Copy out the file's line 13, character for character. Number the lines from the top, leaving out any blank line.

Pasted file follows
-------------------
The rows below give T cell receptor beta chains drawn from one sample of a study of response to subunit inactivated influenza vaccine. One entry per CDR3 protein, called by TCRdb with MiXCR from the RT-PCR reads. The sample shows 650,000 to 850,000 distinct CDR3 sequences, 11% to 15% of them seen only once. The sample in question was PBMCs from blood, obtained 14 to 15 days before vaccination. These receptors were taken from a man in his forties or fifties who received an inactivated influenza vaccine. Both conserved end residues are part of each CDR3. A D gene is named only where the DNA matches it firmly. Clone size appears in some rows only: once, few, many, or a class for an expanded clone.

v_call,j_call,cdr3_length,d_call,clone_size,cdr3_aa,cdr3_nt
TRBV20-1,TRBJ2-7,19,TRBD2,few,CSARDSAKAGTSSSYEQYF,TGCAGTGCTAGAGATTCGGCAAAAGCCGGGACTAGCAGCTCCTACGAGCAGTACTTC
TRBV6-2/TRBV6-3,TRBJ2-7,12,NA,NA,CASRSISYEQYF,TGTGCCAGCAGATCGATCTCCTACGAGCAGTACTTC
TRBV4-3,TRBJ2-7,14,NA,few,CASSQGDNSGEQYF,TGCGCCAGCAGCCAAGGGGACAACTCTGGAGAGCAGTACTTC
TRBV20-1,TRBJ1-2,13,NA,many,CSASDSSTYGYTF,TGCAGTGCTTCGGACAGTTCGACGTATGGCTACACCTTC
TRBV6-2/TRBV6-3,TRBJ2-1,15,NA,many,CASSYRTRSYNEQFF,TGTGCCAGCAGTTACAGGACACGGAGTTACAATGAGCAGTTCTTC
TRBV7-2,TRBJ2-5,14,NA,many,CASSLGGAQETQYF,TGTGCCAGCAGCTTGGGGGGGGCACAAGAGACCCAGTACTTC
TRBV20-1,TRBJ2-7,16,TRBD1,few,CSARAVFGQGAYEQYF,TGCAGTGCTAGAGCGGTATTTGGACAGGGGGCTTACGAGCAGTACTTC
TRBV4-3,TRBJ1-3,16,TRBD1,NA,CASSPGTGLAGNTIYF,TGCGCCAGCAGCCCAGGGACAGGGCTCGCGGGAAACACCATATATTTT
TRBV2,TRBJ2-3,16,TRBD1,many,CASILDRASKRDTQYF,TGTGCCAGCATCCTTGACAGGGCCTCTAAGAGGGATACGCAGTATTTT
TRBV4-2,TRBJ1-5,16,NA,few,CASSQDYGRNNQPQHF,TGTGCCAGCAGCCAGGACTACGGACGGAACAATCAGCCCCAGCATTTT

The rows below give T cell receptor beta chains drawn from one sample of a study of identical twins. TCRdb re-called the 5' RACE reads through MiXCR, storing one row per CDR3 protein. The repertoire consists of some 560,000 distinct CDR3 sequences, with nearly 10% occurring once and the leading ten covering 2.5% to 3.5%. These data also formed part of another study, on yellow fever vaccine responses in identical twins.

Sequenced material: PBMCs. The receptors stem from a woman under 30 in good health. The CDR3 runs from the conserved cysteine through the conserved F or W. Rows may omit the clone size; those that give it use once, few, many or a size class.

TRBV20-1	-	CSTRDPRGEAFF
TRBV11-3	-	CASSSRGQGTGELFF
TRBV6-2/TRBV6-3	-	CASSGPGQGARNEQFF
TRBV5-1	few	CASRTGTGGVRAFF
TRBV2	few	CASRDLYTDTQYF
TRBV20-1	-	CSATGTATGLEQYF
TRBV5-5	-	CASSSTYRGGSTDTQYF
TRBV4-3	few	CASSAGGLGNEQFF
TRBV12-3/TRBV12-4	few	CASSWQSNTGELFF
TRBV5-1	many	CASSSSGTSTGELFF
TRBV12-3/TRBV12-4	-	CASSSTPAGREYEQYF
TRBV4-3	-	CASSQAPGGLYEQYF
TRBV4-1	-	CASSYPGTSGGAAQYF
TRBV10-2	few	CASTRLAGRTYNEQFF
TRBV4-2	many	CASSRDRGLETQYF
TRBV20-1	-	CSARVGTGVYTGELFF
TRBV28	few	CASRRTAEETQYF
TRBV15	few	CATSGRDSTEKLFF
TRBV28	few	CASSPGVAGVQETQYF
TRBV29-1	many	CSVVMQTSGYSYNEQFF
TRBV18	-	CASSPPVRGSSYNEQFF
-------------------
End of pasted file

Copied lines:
The rows below give T cell receptor beta chains drawn from one sample of a study of identical twins. TCRdb re-called the 5' RACE reads through MiXCR, storing one row per CDR3 protein. The repertoire consists of some 560,000 distinct CDR3 sequences, with nearly 10% occurring once and the leading ten covering 2.5% to 3.5%. These data also formed part of another study, on yellow fever vaccine responses in identical twins.